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Despite all these positives there is a downside to the e200’s video and that is it doesn’t support a progress bar. Instead videos are broken up into 10-15 minute chunks which can be fast forwarded through, but it isn’t really a good substitute and stops the device earning maximum marks. On the plus side it will automatically connect all the chunks together when playing which in essence makes them a little like the bookmarks you get on DVDs.
Ok, that’s more than enough time on video so let’s move onto audio. This is a distinctly iPoddian affair (which should be taken as a compliment) with the blue lit ring mimicking the scrolling of the iPod ClickWheel with dedicated buttons above, below, left and right copying the play/pause, skip/fast-forward/rewind and menu functions. A separate power button handily doubles up as a root menu shortcut so that no matter where you are in the menu structure you can be return to the main screen, while fast forward and rewind buttons can also be used like the back/forward icons in a web browser. Overall, the controls still aren’t quite as intuitive as an iPod’s, but they are easily the second best I’ve seen.
As for the menu structure itself this is another iPod ‘influenced’ area and features an almost identical layout where tracks can be searched by Artist, Album, Song, Genre, Rating or Playlist. The transitional screen ‘wipe’ from one sub-menu to another is also classic iPod territory (or Star Wars if that’s more your bag). Audio quality is superb with treble and bass both well represented (though obviously dependant on bit-rate) and the supplied headphones are surprisingly good. I soon swapped to my beloved Shure e3c’s but they make a far better job out of the box than the rubbish that Apple provides (and the public mysteriously continues to use). Meanwhile, battery life for music is rated at 20 hours, six more than the nano.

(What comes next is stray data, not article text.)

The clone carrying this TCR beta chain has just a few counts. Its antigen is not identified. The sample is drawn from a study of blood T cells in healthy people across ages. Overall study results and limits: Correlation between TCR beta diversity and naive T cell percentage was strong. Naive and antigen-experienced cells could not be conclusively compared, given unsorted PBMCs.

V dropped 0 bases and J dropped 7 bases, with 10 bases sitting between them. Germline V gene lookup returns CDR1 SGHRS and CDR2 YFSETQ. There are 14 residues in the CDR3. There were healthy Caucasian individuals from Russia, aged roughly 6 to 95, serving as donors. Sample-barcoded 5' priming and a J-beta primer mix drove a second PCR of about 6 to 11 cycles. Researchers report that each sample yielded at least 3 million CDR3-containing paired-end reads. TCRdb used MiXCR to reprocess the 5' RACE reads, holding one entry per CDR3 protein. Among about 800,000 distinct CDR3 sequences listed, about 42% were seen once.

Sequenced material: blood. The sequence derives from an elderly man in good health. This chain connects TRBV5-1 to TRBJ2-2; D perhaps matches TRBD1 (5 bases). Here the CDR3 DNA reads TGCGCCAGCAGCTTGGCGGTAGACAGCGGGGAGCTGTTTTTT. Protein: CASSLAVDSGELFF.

The oneupsmanship doesn’t stop there either since all the e200s support a microSD expansion slot to further boost memory capacity and this works extremely well since any additional data is seamlessly integrated into the player’s media archive. An inbuilt mic also provides voice recording though the integrated FM radio has been disabled because of the additional tax the EU puts on any device that carries one. SanDisk told me that its market research suggested consumers would be reluctant to pay this extra cost so the feature was switched off. Given that it does still reside in the player, I’d keep my eye out for fans’ unofficial firmware which will no doubt sort this out…
As for Photo support, this works in a similar manner to the video with Jpeg, Tiff, Gif, Png and Bmp formats supported through the conversion software which automatically converts the images to fit the player’s screen (again without altering aspect ratio). Photos can be viewed in thumbnail as well as full screen, but given that all shots are resized it is a little disappointing that no larger pictures can be viewed and scrolled or zoomed around, still a nano can’t do that either.